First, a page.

NHL 2010 Top Draft Prospects: Nick Bjugstad


Out of 25 previous winners of the Minnesota Mr. Hockey award for the top high school hockey player in Minnesota, only one of them has ever become a true impact player in the NHL: Paul Martin.

However, Nick Bjugstad, the senior from Blaine High School and the winner of the 2010 Mr. Hockey award will be looking to alter that trend.

The 6-foot-4, 188-pound center finished the regular season with 29 goals and 60 points in 25 games for Blaine. He added 5 goals and 9 points in five playoff games, including 2 goals and 3 points in their championship victory.

“Minnesota boys are kind of known not to be so nice, so I want to be tougher with my game and become more physical,” Bjugstad said to NHL.com. “I need to get mentally tougher and take every shift with that mindset that I can do it. Then it becomes natural.”

Many Minnesota boys grow up with the dream of playing for the Golden Gophers at The U. Bjugstad is no different, but was originally rejected acceleration status to join the Gophers at age 17 due to academics. Bjugstad responded by taking advanced classes at his high school in order to qualify for the prestigious NCAA program.

His mental toughness, though, is just one piece of his game that makes him so attractive to NHL scouts.

“He’s good along the boards and knows how to use his body to protect the puck,” Blaine coach Dave Aus said in an interview with NHL.com. “If the puck is up for grabs along the half boards, he’s very good at shielding guys from the puck by just sticking his rear end out. He’s so strong and his reach is tremendous, so it makes it tough for other high school kids.”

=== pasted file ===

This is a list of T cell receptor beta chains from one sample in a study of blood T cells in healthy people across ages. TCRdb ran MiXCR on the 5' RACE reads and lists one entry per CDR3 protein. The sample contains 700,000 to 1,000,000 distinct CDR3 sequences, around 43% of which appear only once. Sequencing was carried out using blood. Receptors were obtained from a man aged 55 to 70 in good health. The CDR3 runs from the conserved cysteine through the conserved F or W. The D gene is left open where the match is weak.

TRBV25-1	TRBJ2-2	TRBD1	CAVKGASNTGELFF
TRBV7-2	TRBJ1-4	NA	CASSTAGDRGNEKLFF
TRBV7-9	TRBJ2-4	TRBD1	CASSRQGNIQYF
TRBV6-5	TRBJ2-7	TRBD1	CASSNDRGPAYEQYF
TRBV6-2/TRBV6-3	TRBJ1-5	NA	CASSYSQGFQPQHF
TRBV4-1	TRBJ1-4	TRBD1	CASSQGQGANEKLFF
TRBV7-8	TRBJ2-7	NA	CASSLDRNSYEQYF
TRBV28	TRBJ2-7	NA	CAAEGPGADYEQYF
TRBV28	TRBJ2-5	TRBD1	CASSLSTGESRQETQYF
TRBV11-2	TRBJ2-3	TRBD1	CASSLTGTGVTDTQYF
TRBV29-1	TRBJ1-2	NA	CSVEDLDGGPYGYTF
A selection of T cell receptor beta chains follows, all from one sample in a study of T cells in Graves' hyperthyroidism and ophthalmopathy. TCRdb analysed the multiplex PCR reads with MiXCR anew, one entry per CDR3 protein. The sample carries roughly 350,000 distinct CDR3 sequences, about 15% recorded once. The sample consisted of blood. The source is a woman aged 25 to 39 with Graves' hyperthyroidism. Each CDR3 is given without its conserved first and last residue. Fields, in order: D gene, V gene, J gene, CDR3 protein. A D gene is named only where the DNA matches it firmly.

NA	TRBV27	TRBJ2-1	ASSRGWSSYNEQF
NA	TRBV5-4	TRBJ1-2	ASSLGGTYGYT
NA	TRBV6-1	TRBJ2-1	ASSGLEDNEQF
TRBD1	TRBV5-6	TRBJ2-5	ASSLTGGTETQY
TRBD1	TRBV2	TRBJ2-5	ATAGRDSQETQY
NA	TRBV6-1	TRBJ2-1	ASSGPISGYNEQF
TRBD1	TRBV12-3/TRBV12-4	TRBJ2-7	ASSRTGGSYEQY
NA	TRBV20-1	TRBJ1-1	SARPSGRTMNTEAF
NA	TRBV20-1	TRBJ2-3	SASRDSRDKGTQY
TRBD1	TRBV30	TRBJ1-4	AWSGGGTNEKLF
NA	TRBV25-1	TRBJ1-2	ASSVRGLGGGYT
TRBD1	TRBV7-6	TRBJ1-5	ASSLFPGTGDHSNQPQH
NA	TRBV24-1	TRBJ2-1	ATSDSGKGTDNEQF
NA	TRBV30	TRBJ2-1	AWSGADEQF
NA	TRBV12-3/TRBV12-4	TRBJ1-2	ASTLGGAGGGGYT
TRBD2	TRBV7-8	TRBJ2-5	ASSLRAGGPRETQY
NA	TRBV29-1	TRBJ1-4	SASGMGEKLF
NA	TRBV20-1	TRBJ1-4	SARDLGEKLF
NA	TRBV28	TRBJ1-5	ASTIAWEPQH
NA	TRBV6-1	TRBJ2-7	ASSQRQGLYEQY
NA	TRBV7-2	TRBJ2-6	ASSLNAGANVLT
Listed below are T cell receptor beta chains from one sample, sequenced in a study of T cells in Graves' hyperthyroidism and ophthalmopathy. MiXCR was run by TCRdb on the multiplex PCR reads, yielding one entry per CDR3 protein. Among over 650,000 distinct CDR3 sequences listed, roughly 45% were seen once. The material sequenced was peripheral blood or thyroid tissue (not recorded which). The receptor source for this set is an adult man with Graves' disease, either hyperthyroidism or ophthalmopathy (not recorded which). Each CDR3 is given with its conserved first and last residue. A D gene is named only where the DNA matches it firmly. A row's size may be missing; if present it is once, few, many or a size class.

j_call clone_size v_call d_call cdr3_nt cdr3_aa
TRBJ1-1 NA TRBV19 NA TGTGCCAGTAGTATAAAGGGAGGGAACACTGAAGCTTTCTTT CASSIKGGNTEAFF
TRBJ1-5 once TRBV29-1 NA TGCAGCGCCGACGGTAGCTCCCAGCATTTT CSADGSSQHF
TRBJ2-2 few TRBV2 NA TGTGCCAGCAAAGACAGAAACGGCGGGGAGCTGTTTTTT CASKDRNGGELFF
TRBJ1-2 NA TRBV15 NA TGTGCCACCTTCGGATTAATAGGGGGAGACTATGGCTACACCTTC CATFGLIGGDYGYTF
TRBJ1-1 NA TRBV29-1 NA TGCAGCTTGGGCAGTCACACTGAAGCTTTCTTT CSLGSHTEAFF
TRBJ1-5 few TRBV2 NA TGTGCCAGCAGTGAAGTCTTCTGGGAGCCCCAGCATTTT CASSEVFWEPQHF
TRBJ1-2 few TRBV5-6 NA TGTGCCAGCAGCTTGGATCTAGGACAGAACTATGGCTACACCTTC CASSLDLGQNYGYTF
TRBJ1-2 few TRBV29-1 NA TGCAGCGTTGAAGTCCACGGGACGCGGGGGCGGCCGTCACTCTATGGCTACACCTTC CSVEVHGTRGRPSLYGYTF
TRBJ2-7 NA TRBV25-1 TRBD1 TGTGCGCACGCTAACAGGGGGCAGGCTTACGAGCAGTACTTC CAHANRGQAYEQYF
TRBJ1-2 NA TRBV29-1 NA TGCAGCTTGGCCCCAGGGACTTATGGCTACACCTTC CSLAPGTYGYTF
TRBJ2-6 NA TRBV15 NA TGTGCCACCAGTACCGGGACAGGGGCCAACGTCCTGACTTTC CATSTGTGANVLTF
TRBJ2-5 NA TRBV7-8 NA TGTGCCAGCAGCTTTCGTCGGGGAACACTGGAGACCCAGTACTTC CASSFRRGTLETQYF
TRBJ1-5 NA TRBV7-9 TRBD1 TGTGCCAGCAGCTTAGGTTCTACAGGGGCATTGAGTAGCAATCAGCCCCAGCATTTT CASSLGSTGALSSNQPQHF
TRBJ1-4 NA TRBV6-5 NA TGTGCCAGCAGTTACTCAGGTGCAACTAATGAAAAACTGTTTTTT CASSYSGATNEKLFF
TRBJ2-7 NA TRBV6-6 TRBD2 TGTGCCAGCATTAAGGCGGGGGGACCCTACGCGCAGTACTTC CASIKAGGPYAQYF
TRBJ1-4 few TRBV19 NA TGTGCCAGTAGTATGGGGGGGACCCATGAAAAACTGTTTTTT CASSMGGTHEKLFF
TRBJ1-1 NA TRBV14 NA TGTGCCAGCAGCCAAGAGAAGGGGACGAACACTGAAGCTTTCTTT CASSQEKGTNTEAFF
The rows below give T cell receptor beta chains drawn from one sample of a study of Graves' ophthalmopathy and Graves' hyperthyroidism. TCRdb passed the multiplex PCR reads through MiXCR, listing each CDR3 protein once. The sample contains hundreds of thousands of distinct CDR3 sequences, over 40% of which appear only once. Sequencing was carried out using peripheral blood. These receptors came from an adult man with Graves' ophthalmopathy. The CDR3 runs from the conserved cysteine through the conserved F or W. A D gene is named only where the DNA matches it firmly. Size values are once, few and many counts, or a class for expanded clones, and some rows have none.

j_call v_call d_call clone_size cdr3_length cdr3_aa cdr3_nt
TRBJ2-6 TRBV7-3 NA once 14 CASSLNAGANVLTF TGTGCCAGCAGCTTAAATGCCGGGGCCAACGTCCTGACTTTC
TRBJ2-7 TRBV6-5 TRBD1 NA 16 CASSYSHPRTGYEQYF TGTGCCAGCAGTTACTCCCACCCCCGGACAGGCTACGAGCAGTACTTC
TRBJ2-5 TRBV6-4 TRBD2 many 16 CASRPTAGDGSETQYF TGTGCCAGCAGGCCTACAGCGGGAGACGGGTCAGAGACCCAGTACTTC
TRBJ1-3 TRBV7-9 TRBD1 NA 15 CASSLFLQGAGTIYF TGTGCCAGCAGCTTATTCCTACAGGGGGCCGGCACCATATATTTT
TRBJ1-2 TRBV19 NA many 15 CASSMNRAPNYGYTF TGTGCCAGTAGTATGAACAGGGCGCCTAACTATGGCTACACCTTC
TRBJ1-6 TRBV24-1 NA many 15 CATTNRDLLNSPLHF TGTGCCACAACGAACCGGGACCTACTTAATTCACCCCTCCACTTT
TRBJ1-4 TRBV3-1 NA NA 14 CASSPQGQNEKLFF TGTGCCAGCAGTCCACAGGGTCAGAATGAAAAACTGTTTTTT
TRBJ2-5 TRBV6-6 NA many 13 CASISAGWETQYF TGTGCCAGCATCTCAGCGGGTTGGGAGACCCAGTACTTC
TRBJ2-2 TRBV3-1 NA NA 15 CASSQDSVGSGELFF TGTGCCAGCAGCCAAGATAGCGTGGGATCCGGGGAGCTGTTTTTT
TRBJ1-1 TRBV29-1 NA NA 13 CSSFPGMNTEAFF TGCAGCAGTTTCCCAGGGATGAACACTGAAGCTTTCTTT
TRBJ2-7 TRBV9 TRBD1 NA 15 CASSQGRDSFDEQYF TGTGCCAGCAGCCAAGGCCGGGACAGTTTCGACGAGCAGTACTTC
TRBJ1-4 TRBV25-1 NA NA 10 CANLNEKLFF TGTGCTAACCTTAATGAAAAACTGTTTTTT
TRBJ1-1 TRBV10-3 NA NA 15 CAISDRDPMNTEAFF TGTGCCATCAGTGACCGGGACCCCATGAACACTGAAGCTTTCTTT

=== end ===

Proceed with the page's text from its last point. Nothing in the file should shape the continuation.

“He’s further along and more polished than Blake Wheeler,” a scout said. “He’s also a better skater than David Backes was at the same age. The only difference is Backes was thicker, but the ingredients are there. He wants the puck and wants to make plays. He’s a blue-collar type kid who works his tail off.”

With a bloodline leading to the NHL (his uncle, Scott Bjugstad also played in the NHL), he has many things going for him. However, he realizes he must continue to gain strength if he hopes to survive the harsh climate and the intense grind of the tumultuous NHL season.
“I know my size helps and my long reach, but I’m going to keep working,” he said. “I’ve always admired guys like Saku Koivu and Joe Thornton — I think I play a similar style to those guys. With my size, I’m more of a power forward so I want to use my body to reach that upper level.”

Alan Bass is a writer for The Hockey News and THN.com. In addition to writing for Inside Hockey and Pro Hockey News, he has also worked for the Philadelphia Flyers. He is the General Manager of the Muhlenberg College hockey team as well. You can contact him at BergHockey24@gmail.com.

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